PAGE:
Chiapas is Mexico’s Maya heartland and modern day locals, “chiapanecos”, are descendants of the Maya who still maintain close ties to their religion and customs. From its lush tropical lowlands to its indigenous highlands, Chiapas attracts more travelers and trekkers than typical tourists. Local festivals, exquisite Mayan ruins, diverse nature and a rich blend of colonial and indigenous cultures makes trips to the region fascinating travel experiences.
The country's most enchanting ruin, Palenque is an eight square mile site, still partially covered in vegetation and hidden in the rainforest, which stretches south towards the Guatemalan border. Defined as one of the most important cities of the storied Maya, Palenque offers a glimpse into the ancient worlds of times past.
South of Palenque and not far from the Guatemalan border are two fascinating and less-visited sites, Bonampak and Yaxchilán. Bonampak has very good stelae and one main excavated structure, but the unique attraction is the Templo de las Pinturas whose wonderful painted murals depict scenes, some violent, from Maya life. Yaxchilán was built on a promontory formed by a natural bend in the river Usumacinta and had great strategic importance. Half of the site is on the Guatemalan side but has not been excavated for fear of mines. It is stunning from the air but also impressive from the ground: stelae, intricate lintels, a labyrinth, and leafy glades overlooked by an impressive temple.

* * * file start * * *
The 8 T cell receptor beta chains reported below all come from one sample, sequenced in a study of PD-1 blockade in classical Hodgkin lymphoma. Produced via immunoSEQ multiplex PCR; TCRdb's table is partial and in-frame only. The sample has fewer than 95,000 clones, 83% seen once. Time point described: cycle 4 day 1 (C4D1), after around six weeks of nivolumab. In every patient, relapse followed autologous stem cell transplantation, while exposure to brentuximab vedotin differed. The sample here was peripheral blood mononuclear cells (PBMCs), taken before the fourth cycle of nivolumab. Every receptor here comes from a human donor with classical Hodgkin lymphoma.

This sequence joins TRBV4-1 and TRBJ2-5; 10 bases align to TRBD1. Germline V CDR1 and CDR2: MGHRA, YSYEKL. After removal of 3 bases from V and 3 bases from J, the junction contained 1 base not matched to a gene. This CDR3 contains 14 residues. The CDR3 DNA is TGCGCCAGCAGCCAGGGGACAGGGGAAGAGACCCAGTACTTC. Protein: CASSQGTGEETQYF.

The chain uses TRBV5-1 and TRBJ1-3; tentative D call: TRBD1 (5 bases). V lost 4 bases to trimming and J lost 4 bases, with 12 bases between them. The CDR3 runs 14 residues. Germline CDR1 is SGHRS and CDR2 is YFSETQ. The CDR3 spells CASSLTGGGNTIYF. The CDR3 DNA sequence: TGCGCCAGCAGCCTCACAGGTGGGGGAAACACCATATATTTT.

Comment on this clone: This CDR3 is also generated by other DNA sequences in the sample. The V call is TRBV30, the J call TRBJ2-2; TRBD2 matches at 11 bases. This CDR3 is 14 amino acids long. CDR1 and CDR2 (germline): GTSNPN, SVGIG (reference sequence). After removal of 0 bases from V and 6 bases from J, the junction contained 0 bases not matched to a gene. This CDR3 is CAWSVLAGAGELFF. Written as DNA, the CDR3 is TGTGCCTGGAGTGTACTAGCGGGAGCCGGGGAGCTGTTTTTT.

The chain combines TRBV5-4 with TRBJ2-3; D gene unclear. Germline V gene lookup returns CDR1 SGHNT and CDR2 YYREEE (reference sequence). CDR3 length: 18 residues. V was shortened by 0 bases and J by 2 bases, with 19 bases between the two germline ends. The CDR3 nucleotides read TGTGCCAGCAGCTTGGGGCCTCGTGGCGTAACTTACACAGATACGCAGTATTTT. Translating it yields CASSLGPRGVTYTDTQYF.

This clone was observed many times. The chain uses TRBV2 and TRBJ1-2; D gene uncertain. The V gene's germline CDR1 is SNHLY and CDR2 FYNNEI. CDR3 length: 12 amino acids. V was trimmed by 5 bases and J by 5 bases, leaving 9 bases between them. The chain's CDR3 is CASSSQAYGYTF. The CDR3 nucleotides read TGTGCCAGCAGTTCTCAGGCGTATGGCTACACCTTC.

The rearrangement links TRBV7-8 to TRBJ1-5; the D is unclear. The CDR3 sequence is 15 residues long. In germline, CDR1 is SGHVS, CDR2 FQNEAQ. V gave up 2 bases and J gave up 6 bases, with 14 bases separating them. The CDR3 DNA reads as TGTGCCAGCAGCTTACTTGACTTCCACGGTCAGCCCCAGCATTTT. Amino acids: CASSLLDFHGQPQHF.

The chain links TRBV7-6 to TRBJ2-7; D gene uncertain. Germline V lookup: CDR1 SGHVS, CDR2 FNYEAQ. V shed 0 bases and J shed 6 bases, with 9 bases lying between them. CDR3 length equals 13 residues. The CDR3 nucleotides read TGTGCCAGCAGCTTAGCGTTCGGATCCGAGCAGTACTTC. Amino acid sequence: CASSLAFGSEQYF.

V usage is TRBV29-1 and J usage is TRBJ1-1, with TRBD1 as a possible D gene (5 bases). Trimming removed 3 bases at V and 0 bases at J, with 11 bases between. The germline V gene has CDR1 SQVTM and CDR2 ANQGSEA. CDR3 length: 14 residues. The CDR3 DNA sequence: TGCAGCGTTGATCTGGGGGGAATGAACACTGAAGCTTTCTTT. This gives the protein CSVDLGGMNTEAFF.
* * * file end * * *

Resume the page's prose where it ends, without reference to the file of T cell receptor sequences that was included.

4 hours’ drive from Palenque, in the fertile Jovel valley, is the pretty colonial town of San Cristóbal de las Casas, rich in Maya culture. In the surrounding hills are mysterious Indian villages, like San Juan Chamula with its brightly-coloured church. Other attractions include the less-visited site of Toniná, the waterfalls and rapids of Agua Azul and Misol-Há, and the 1,000 metre deep Sumidero canyon, near Tuxtla Gutiérrez.